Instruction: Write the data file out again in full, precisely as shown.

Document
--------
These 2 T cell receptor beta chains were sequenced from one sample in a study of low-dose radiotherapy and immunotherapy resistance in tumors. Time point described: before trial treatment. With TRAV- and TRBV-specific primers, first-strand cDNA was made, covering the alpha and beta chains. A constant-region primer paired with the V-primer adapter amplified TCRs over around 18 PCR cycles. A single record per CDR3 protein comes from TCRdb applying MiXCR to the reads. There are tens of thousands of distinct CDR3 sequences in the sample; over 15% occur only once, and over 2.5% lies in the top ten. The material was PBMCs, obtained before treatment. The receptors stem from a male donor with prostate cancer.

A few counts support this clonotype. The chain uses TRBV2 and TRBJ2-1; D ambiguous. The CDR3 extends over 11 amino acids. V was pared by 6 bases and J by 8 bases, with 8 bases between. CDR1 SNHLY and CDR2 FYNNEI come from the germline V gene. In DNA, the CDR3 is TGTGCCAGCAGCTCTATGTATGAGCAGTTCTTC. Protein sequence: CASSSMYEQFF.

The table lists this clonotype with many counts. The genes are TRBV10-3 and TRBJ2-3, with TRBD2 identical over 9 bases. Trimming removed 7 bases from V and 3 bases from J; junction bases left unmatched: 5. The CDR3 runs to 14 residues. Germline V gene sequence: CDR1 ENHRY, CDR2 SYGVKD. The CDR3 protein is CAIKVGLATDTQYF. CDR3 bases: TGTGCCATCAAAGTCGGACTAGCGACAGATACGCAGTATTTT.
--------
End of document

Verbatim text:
These 2 T cell receptor beta chains were sequenced from one sample in a study of low-dose radiotherapy and immunotherapy resistance in tumors. Time point described: before trial treatment. With TRAV- and TRBV-specific primers, first-strand cDNA was made, covering the alpha and beta chains. A constant-region primer paired with the V-primer adapter amplified TCRs over around 18 PCR cycles. A single record per CDR3 protein comes from TCRdb applying MiXCR to the reads. There are tens of thousands of distinct CDR3 sequences in the sample; over 15% occur only once, and over 2.5% lies in the top ten. The material was PBMCs, obtained before treatment. The receptors stem from a male donor with prostate cancer.

A few counts support this clonotype. The chain uses TRBV2 and TRBJ2-1; D ambiguous. The CDR3 extends over 11 amino acids. V was pared by 6 bases and J by 8 bases, with 8 bases between. CDR1 SNHLY and CDR2 FYNNEI come from the germline V gene. In DNA, the CDR3 is TGTGCCAGCAGCTCTATGTATGAGCAGTTCTTC. Protein sequence: CASSSMYEQFF.

The table lists this clonotype with many counts. The genes are TRBV10-3 and TRBJ2-3, with TRBD2 identical over 9 bases. Trimming removed 7 bases from V and 3 bases from J; junction bases left unmatched: 5. The CDR3 runs to 14 residues. Germline V gene sequence: CDR1 ENHRY, CDR2 SYGVKD. The CDR3 protein is CAIKVGLATDTQYF. CDR3 bases: TGTGCCATCAAAGTCGGACTAGCGACAGATACGCAGTATTTT.